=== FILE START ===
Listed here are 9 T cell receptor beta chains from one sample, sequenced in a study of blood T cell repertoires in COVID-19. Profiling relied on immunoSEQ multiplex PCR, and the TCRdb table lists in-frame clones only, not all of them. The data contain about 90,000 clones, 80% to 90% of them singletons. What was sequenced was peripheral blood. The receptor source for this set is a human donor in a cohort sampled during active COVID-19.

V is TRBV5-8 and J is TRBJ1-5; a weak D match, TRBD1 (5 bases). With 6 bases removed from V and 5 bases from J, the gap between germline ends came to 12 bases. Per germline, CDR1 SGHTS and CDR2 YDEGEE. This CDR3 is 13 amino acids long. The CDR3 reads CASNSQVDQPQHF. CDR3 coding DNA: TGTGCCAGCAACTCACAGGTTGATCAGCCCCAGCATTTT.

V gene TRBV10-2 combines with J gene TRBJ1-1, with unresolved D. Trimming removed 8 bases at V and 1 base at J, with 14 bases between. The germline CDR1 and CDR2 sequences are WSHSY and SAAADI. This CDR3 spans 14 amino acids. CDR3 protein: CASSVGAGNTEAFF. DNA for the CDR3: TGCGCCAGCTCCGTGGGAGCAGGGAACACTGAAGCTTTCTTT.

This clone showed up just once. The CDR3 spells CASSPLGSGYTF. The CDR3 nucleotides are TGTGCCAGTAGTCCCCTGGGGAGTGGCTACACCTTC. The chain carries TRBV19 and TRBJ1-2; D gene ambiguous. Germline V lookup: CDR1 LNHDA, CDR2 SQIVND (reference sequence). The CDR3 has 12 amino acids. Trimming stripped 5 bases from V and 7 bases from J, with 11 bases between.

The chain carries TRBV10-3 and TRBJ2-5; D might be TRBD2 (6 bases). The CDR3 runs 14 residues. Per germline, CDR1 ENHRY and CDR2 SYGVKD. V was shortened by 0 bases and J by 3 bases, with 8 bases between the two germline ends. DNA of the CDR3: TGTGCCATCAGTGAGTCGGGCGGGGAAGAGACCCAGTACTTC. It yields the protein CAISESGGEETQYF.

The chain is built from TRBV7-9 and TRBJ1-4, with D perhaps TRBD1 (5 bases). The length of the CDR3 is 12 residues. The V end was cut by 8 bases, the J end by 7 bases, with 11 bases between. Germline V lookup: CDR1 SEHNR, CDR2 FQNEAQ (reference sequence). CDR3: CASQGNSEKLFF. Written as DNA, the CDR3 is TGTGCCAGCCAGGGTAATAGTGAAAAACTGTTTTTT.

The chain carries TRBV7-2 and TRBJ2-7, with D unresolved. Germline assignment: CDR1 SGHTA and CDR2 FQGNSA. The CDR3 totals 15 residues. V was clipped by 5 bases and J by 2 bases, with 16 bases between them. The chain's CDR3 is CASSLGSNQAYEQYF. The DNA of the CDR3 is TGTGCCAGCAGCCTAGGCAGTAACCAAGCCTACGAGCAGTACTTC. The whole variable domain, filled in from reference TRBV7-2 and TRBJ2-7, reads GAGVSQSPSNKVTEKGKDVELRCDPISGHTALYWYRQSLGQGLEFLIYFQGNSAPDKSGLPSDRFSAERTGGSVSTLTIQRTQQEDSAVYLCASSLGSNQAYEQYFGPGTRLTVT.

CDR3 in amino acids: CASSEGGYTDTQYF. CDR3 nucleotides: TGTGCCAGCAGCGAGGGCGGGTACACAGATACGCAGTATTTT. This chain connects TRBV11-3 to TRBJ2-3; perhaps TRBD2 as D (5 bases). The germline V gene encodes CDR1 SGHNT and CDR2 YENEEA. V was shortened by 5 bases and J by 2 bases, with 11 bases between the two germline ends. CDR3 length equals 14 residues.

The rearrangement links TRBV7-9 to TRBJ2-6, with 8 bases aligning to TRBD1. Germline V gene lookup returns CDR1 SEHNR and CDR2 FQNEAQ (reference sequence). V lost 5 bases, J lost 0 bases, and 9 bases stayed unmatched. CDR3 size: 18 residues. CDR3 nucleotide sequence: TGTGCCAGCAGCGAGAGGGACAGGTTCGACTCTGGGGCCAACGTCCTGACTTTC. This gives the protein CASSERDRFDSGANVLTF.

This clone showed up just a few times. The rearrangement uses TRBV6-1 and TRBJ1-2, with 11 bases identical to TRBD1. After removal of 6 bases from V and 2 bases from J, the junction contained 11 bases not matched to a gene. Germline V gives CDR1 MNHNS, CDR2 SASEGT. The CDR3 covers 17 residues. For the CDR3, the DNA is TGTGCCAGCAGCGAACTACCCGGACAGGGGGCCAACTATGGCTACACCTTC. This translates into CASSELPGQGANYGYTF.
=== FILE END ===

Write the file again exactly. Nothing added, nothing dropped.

Listed here are 9 T cell receptor beta chains from one sample, sequenced in a study of blood T cell repertoires in COVID-19. Profiling relied on immunoSEQ multiplex PCR, and the TCRdb table lists in-frame clones only, not all of them. The data contain about 90,000 clones, 80% to 90% of them singletons. What was sequenced was peripheral blood. The receptor source for this set is a human donor in a cohort sampled during active COVID-19.

V is TRBV5-8 and J is TRBJ1-5; a weak D match, TRBD1 (5 bases). With 6 bases removed from V and 5 bases from J, the gap between germline ends came to 12 bases. Per germline, CDR1 SGHTS and CDR2 YDEGEE. This CDR3 is 13 amino acids long. The CDR3 reads CASNSQVDQPQHF. CDR3 coding DNA: TGTGCCAGCAACTCACAGGTTGATCAGCCCCAGCATTTT.

V gene TRBV10-2 combines with J gene TRBJ1-1, with unresolved D. Trimming removed 8 bases at V and 1 base at J, with 14 bases between. The germline CDR1 and CDR2 sequences are WSHSY and SAAADI. This CDR3 spans 14 amino acids. CDR3 protein: CASSVGAGNTEAFF. DNA for the CDR3: TGCGCCAGCTCCGTGGGAGCAGGGAACACTGAAGCTTTCTTT.

This clone showed up just once. The CDR3 spells CASSPLGSGYTF. The CDR3 nucleotides are TGTGCCAGTAGTCCCCTGGGGAGTGGCTACACCTTC. The chain carries TRBV19 and TRBJ1-2; D gene ambiguous. Germline V lookup: CDR1 LNHDA, CDR2 SQIVND (reference sequence). The CDR3 has 12 amino acids. Trimming stripped 5 bases from V and 7 bases from J, with 11 bases between.

The chain carries TRBV10-3 and TRBJ2-5; D might be TRBD2 (6 bases). The CDR3 runs 14 residues. Per germline, CDR1 ENHRY and CDR2 SYGVKD. V was shortened by 0 bases and J by 3 bases, with 8 bases between the two germline ends. DNA of the CDR3: TGTGCCATCAGTGAGTCGGGCGGGGAAGAGACCCAGTACTTC. It yields the protein CAISESGGEETQYF.

The chain is built from TRBV7-9 and TRBJ1-4, with D perhaps TRBD1 (5 bases). The length of the CDR3 is 12 residues. The V end was cut by 8 bases, the J end by 7 bases, with 11 bases between. Germline V lookup: CDR1 SEHNR, CDR2 FQNEAQ (reference sequence). CDR3: CASQGNSEKLFF. Written as DNA, the CDR3 is TGTGCCAGCCAGGGTAATAGTGAAAAACTGTTTTTT.

The chain carries TRBV7-2 and TRBJ2-7, with D unresolved. Germline assignment: CDR1 SGHTA and CDR2 FQGNSA. The CDR3 totals 15 residues. V was clipped by 5 bases and J by 2 bases, with 16 bases between them. The chain's CDR3 is CASSLGSNQAYEQYF. The DNA of the CDR3 is TGTGCCAGCAGCCTAGGCAGTAACCAAGCCTACGAGCAGTACTTC. The whole variable domain, filled in from reference TRBV7-2 and TRBJ2-7, reads GAGVSQSPSNKVTEKGKDVELRCDPISGHTALYWYRQSLGQGLEFLIYFQGNSAPDKSGLPSDRFSAERTGGSVSTLTIQRTQQEDSAVYLCASSLGSNQAYEQYFGPGTRLTVT.

CDR3 in amino acids: CASSEGGYTDTQYF. CDR3 nucleotides: TGTGCCAGCAGCGAGGGCGGGTACACAGATACGCAGTATTTT. This chain connects TRBV11-3 to TRBJ2-3; perhaps TRBD2 as D (5 bases). The germline V gene encodes CDR1 SGHNT and CDR2 YENEEA. V was shortened by 5 bases and J by 2 bases, with 11 bases between the two germline ends. CDR3 length equals 14 residues.

The rearrangement links TRBV7-9 to TRBJ2-6, with 8 bases aligning to TRBD1. Germline V gene lookup returns CDR1 SEHNR and CDR2 FQNEAQ (reference sequence). V lost 5 bases, J lost 0 bases, and 9 bases stayed unmatched. CDR3 size: 18 residues. CDR3 nucleotide sequence: TGTGCCAGCAGCGAGAGGGACAGGTTCGACTCTGGGGCCAACGTCCTGACTTTC. This gives the protein CASSERDRFDSGANVLTF.

This clone showed up just a few times. The rearrangement uses TRBV6-1 and TRBJ1-2, with 11 bases identical to TRBD1. After removal of 6 bases from V and 2 bases from J, the junction contained 11 bases not matched to a gene. Germline V gives CDR1 MNHNS, CDR2 SASEGT. The CDR3 covers 17 residues. For the CDR3, the DNA is TGTGCCAGCAGCGAACTACCCGGACAGGGGGCCAACTATGGCTACACCTTC. This translates into CASSELPGQGANYGYTF.